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Sociability • Communication

The Subtle Art of Not Listening to People Too Closely

Most of the time, we must – of course – listen very carefully; when people tell us what they need, who they are and what matters to them.

But sometimes, just sometimes, to properly honour a relationship and do justice to someone’s  deepest intentions and potential, we may need to do something that sounds very peculiar indeed: not listen to them at all.

Gustave Caillebotte, Man Wearing a Blouse, 1884

When, for example, they tell us they’re going to resign from their job in the morning and spend the rest of their lives in a hut in the desert; when they insist that they hate everyone and everything; when they assure us their whole future is in tatters; when they announce an intention to throttle the president and murder their boss; when – alternatively, with yet more force – they proclaim they hate us, have no need for us and think the day we met was the worst day of their life… then maybe the fairest and most accurate thing could just be to pause and search for the complete meaning of what they are saying in the underside of their words rather than in their surfaces.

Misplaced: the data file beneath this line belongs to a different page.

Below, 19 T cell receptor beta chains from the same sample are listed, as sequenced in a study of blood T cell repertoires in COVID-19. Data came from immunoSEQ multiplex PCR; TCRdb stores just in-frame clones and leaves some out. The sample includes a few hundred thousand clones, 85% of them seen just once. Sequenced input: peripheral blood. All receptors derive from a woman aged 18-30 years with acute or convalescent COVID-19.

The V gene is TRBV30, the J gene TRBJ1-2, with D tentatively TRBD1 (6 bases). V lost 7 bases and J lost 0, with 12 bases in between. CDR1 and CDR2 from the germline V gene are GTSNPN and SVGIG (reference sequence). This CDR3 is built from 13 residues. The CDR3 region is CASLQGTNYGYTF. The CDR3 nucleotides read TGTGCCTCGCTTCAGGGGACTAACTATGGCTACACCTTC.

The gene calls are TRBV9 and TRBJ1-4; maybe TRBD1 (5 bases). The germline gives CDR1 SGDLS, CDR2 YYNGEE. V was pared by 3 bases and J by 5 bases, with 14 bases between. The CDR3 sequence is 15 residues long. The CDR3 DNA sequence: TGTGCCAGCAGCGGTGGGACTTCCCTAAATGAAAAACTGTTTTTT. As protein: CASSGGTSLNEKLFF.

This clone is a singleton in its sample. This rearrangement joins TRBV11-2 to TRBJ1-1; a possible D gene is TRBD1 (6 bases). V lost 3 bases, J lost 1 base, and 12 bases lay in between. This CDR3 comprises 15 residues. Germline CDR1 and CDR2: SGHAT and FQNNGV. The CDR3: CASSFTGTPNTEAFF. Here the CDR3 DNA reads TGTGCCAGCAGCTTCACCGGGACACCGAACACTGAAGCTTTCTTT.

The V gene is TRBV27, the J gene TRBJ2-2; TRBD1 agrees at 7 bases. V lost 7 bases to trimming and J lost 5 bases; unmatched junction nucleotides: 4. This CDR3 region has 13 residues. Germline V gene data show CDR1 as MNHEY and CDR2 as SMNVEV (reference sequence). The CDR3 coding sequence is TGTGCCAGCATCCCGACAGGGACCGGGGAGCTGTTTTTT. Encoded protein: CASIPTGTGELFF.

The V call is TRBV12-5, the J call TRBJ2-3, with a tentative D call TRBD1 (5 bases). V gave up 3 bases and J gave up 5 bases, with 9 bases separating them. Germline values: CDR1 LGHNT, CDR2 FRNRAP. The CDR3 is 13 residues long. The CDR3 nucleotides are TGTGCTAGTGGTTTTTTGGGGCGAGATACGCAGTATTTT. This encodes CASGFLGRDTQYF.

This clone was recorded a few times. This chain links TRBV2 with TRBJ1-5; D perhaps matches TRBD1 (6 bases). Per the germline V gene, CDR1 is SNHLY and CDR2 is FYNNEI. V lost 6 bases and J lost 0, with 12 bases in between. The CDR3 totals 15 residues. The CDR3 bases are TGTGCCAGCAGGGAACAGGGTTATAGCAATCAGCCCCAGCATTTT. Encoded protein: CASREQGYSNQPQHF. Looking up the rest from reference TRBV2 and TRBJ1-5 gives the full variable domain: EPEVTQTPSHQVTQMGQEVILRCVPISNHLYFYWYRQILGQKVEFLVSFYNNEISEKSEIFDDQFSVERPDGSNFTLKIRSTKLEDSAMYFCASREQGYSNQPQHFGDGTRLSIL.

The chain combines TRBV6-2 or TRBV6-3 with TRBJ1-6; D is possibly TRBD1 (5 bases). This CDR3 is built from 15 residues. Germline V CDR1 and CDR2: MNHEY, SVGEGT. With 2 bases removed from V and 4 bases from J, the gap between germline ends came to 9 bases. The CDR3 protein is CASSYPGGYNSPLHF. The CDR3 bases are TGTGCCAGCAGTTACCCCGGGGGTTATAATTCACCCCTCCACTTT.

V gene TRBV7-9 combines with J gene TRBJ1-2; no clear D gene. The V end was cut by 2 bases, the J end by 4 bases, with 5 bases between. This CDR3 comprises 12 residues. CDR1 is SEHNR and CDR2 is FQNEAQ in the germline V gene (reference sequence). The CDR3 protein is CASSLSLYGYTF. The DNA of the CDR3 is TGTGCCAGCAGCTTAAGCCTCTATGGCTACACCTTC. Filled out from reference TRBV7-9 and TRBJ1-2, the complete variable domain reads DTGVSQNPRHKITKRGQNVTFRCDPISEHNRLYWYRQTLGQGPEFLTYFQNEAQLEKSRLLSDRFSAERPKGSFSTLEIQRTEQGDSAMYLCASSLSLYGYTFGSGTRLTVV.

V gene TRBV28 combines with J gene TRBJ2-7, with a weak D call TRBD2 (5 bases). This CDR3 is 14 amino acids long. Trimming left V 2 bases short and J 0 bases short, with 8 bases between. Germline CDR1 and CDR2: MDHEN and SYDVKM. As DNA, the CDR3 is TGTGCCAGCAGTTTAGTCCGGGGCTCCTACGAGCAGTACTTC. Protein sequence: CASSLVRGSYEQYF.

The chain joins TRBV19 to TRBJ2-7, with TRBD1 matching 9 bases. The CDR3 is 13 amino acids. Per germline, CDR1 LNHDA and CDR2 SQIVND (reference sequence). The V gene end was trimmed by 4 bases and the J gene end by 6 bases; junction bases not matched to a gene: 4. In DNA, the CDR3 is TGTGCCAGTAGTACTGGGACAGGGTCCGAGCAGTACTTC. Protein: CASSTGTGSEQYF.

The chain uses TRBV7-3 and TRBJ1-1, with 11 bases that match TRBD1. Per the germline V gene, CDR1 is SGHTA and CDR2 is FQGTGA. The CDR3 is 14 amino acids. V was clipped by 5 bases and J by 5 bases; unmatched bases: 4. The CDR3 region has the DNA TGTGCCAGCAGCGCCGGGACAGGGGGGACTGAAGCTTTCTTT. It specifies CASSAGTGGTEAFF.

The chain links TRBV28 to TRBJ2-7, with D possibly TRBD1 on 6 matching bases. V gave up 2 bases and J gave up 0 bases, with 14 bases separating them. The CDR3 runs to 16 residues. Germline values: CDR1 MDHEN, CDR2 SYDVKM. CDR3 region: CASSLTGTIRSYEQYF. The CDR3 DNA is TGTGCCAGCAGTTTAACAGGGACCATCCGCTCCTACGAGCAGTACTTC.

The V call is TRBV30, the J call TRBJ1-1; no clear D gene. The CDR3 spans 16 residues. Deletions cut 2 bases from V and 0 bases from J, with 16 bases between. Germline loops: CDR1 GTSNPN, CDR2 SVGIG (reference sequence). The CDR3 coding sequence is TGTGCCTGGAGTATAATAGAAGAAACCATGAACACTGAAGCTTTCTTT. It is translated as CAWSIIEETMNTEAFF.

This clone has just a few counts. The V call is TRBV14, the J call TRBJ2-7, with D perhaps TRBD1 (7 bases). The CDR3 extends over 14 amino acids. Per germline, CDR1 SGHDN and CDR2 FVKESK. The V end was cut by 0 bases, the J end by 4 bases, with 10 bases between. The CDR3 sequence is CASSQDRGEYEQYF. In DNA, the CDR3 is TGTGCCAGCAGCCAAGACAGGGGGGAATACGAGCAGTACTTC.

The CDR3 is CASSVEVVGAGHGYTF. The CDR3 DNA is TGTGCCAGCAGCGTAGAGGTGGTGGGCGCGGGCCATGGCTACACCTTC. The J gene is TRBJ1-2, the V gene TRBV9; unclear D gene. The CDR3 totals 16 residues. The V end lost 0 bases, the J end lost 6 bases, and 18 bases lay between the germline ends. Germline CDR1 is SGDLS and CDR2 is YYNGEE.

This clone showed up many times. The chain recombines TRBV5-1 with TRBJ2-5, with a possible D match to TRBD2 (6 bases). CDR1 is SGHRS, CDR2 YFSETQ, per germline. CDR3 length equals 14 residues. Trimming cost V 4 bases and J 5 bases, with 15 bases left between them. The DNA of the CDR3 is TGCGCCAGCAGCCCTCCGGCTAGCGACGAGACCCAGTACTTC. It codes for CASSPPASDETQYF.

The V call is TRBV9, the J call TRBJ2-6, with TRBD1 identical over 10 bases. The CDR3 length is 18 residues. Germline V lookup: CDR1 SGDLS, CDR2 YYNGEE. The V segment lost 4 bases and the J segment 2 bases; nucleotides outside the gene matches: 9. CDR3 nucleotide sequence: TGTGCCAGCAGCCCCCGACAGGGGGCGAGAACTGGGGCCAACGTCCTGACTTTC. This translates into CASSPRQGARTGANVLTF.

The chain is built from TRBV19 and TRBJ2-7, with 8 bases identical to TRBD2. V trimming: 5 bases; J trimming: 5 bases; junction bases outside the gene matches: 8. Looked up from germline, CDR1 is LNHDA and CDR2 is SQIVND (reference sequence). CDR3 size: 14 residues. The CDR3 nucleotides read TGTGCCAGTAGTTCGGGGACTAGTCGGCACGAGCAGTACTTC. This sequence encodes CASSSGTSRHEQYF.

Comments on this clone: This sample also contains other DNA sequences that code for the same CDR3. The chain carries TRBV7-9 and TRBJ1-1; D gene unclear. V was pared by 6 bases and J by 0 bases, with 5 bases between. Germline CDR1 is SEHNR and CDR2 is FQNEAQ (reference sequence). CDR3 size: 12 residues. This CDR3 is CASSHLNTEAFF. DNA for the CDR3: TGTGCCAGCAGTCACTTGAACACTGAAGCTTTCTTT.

It might be that, whatever appears to be being said, what they are really telling us are things like: ‘I am very tired indeed’, or ‘I’m disappointed with myself’, ‘I want you to remind me why I matter to you’ or ‘I’m terrified of how much I depend on you.’

It’s a paradox familiar to parents: ‘Mummy I hate you and want you die’ probably doesn’t mean exactly that, it perhaps means something more akin to ‘I’m livid that you’re once again sending me to bed in the middle of a video game’ – just as ‘I’m never going to school again’ is most likely to mean ‘I’ve had an appalling day.’

We do ourselves an injustice not to extend comparable imagination to our fellow adults; we get into far more pickles than we should by failing to respect the basic human need occasionally to say certain patently wild and odd sounding things (especially late at night to those we really trust) as a way of gaining relief from some of the most acute and agonising edges of existence.

It might be that sometimes the most loving thing we can do is simply to allow someone to speak and then, with every possible caveat and precaution, not listen to anything they’ve said.

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